Who would you back to sink a putt to save your life? Tiger Woods? Jack Nicklaus? Ben Crenshaw?
There is a plethora of debatable options, but it is unlikely many would look to a group of women in Fife, Scotland, with no professional golfing experience, many of whom are far more mature than the average Tour player.
Yet perhaps they should, because anyone putting their life in the hands of the St. Andrews Ladies Putting Club would be entrusting it to an organization with over 150 years of short game experience.
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Established in 1867, the group is the oldest ladies golf club in the world, a title owed to some perseverant, golf-loving women – and some disgruntled men.
When the daughters of members of the St. Andrews Royal & Ancient (R&A) Club – widely regarded as the historic home of the game – decided they wanted to play golf, it was not a conventional activity for women. Croquet and archery were the traditional choices among the limited options available.
When the women ventured onto the caddy’s putting course, which was used by those manning the members’ golf bags between rounds, the caddies wanted them gone almost immediately.
“They didn’t like it at all, and I don’t think the members liked it very much either,” club archivist Eve Soulsby told CNN’s The Jazzy Golfer.
But the caddies had a problem: As employees of the club, they couldn’t complain to the members. A compromise quickly emerged – to give the women a piece of land next to the iconic Swilcan Bridge that they could use as a nine-hole putting course.
It was a rough area, filled with rabbit holes, divots and sand, but it was a start. One month later, 22 women competed at the St. Andrews Ladies Golf Club’s inaugural tournament.
The word quickly spread. By the late 1880s, the membership had grown to 600, including male associate members. Today, there is an ever-growing waiting list to join the 140-strong membership, a number kept low to ensure tournaments run smoothly.
Soon after, Old Tom Morris, the course’s resident player, and greenkeeper, often referred to as the “founding father of golf,” decided it would be a good idea for the ladies to visit the nearby Himalaya section of the course, so named because of its hilly topography.
Morris prepared the area for the club before retiring in 1895, when he was made an honorary member.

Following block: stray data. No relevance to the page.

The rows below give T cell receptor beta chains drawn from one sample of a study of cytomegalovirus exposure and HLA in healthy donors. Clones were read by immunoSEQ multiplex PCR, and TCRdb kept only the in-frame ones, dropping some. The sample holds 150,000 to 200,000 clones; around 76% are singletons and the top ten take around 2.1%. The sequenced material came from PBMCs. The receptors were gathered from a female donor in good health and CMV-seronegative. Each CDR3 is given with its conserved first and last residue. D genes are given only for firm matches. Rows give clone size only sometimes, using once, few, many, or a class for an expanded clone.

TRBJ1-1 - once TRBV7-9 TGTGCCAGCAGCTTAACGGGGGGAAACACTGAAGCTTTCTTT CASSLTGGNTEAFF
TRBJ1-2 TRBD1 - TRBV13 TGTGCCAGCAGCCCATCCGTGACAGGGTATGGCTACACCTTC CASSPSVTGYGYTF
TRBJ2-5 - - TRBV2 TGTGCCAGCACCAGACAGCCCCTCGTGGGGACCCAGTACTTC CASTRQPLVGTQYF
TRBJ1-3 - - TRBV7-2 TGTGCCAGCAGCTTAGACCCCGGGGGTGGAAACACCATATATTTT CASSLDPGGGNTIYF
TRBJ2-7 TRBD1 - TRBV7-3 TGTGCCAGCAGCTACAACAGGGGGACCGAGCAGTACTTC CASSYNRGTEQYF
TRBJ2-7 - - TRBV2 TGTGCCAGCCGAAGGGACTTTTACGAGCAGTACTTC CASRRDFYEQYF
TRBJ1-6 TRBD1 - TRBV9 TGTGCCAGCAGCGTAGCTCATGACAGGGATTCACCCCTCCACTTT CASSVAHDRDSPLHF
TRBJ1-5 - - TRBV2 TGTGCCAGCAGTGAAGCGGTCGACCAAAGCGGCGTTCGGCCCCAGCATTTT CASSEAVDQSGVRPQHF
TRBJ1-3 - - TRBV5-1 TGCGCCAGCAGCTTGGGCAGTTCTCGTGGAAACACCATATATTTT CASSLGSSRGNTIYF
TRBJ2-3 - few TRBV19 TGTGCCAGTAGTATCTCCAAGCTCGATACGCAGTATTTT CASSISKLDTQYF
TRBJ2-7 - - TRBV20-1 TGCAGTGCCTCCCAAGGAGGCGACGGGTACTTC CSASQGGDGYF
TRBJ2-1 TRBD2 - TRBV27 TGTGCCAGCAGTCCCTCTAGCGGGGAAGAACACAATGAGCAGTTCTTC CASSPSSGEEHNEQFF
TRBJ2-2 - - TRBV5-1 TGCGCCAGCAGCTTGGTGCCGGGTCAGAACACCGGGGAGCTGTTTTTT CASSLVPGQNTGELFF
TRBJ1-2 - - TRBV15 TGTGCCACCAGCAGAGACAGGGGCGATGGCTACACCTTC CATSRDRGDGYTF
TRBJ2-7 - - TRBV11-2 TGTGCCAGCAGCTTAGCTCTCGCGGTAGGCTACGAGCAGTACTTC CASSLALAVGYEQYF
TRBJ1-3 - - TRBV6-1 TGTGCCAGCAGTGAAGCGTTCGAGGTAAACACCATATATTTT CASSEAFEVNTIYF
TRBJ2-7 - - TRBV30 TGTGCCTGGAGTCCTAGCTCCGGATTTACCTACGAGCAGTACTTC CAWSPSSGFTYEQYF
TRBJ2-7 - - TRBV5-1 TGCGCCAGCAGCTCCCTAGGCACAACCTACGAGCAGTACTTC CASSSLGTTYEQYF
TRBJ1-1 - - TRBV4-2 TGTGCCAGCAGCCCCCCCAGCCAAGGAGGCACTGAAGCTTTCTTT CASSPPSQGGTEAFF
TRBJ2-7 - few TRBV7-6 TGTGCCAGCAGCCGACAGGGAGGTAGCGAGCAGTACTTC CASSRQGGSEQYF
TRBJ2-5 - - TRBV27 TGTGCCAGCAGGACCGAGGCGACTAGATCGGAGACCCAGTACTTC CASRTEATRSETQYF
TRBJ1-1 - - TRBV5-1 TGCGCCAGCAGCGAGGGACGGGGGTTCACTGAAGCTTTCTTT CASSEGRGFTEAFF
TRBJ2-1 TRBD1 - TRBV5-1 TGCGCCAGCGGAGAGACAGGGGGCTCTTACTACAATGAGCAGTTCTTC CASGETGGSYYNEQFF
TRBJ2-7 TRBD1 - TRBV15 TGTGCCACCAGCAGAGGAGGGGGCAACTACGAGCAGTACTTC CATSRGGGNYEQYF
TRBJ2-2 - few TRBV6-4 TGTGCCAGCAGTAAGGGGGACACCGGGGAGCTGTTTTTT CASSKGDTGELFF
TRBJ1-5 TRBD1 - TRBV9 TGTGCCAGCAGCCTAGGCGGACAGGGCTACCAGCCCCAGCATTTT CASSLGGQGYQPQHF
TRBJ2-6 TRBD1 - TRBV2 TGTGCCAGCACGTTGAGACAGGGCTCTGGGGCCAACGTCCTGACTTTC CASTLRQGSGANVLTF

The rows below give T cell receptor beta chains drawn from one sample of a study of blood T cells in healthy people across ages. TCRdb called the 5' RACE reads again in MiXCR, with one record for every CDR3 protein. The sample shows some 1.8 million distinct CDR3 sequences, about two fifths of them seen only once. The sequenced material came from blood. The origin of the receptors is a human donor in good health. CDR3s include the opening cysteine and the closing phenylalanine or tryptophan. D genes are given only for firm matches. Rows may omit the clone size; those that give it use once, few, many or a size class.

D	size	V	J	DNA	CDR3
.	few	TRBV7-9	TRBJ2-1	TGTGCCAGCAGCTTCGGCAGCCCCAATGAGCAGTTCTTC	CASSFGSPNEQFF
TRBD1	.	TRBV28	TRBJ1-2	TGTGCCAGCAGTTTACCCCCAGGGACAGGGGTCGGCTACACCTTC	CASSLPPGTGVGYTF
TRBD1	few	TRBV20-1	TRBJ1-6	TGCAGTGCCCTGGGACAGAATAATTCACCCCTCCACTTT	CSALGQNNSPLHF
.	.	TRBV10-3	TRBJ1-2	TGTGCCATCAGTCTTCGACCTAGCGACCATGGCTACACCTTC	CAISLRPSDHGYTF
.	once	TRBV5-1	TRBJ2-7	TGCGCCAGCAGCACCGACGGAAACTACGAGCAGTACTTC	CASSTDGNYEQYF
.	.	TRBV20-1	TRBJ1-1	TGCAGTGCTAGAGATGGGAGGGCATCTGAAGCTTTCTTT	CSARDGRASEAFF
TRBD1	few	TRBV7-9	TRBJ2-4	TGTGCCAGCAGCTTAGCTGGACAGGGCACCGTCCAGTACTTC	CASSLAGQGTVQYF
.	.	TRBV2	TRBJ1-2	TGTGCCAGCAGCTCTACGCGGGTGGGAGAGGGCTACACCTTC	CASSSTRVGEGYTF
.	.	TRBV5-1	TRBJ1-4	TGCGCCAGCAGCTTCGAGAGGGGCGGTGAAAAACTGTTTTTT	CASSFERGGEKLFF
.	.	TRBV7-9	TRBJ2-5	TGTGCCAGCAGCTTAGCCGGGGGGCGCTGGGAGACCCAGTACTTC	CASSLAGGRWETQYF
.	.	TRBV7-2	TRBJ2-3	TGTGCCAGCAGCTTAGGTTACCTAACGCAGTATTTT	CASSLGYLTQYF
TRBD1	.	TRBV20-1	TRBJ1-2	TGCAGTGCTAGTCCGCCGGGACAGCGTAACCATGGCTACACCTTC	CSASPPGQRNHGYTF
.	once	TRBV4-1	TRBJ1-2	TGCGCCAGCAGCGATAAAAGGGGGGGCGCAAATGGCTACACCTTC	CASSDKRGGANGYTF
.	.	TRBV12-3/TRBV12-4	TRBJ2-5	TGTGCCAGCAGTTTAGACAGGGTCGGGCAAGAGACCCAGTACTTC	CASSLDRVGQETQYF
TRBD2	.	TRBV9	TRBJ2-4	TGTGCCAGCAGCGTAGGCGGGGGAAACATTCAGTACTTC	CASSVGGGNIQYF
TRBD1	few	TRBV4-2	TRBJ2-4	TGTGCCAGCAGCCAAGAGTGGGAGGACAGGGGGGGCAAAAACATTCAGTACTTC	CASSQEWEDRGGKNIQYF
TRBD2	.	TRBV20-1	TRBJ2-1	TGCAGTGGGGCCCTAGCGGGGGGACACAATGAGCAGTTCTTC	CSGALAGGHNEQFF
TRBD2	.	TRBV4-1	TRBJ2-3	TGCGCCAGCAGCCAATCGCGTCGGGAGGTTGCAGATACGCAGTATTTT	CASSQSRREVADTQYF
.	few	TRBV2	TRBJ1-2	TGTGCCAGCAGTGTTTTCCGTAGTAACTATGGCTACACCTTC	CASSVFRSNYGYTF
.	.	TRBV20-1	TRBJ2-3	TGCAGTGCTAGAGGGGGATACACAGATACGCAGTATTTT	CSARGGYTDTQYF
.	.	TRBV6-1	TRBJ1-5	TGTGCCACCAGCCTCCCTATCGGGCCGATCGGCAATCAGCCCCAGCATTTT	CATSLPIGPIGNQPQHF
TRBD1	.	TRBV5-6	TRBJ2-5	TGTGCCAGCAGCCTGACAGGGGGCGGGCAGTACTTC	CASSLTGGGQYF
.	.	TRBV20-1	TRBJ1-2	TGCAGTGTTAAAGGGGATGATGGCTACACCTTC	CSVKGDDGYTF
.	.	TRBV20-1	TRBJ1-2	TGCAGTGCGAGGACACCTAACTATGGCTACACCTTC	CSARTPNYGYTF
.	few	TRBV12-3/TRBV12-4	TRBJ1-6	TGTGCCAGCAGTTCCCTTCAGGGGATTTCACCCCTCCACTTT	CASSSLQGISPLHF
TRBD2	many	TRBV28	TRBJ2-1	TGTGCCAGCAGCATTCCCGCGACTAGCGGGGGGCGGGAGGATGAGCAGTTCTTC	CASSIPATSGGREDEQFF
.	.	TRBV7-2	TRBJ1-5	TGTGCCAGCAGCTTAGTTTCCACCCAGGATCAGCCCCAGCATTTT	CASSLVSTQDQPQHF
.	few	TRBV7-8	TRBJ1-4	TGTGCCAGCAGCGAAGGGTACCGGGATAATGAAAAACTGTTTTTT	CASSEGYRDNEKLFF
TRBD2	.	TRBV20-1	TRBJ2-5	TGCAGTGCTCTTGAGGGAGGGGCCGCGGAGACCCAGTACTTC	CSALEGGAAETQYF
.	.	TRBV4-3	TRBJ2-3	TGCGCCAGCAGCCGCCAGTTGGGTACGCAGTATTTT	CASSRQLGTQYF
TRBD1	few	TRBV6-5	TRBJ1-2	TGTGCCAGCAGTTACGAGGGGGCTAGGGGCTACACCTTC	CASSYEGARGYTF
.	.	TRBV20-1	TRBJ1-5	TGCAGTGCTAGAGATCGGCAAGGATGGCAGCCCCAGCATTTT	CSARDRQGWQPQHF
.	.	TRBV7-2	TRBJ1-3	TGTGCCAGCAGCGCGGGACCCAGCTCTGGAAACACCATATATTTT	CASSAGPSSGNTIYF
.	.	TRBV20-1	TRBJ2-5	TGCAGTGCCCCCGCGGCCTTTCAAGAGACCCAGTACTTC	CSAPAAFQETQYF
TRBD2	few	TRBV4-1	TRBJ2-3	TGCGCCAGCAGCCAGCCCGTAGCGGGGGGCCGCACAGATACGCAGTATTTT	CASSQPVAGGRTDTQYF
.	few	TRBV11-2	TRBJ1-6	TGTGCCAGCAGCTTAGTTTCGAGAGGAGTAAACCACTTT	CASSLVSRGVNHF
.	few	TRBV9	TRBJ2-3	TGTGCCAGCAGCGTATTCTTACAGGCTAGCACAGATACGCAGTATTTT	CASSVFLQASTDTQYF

Soulsby believes the club’s early members played a pivotal role in gaining more independence for the women of St. Andrews towards the turn of the century, citing the creation of the women’s course, which – alongside the Himalaya’s putting course – remains playable to this day.
Income raised from visitors to the putting course is donated to local charities, with an exception made last year to give funds to Ukrainian organizations.
Officially named The Jubilee Course and opened in 1897, the fact that the women’s designated 18 holes was coined “The Duffers Course” reflected commonly held attitudes towards women during the period. “We pretend that didn’t happen,” Soulsby added.
Among those carrying the torch for those early pioneers today is Sylvia Dunne, the club’s current president.
A member since 2011, Dunne helps organize the group’s weekly tournaments; a showpiece two-round event on Wednesday afternoons and a one-round competition on Thursday morning for the so-called “oldies” who may struggle to manage multiple rounds.
“It’s the camaraderie and everything too, because if you get older and you can’t play golf, you could be just stuck at home doing nothing all day, and this is really a very social club,” she said.
“The best part is the afterwards because they have coffee and biscuits and a blither.”
Members who won tournaments in the early 20th century may have been lucky enough to take home a royal prize. The club’s first regal donation came from Prince Leopold, youngest son of Queen Victoria, and other trophies later followed from Edward VIII and King George VI.
At one time, R&A captains also donated trophies, but now they face off against the Ladies Putting Club in an annual 18 vs 18 putting competition.
Dunne is one of the most prolific putters at the club, sweeping six trophies in a single season during her best year. However, she admits the putting green can be a cruel mistress, even for her.
“One day recently I was so exasperated,” she said. “We have a prize at the end of the season for the most holes in one – so I suggested, isn’t it time we had a prize for the most near misses?
“There is a lot of skill involved, but there’s also a lot of luck. Some days the ball rolls for you and other days it will not drop in the hole.”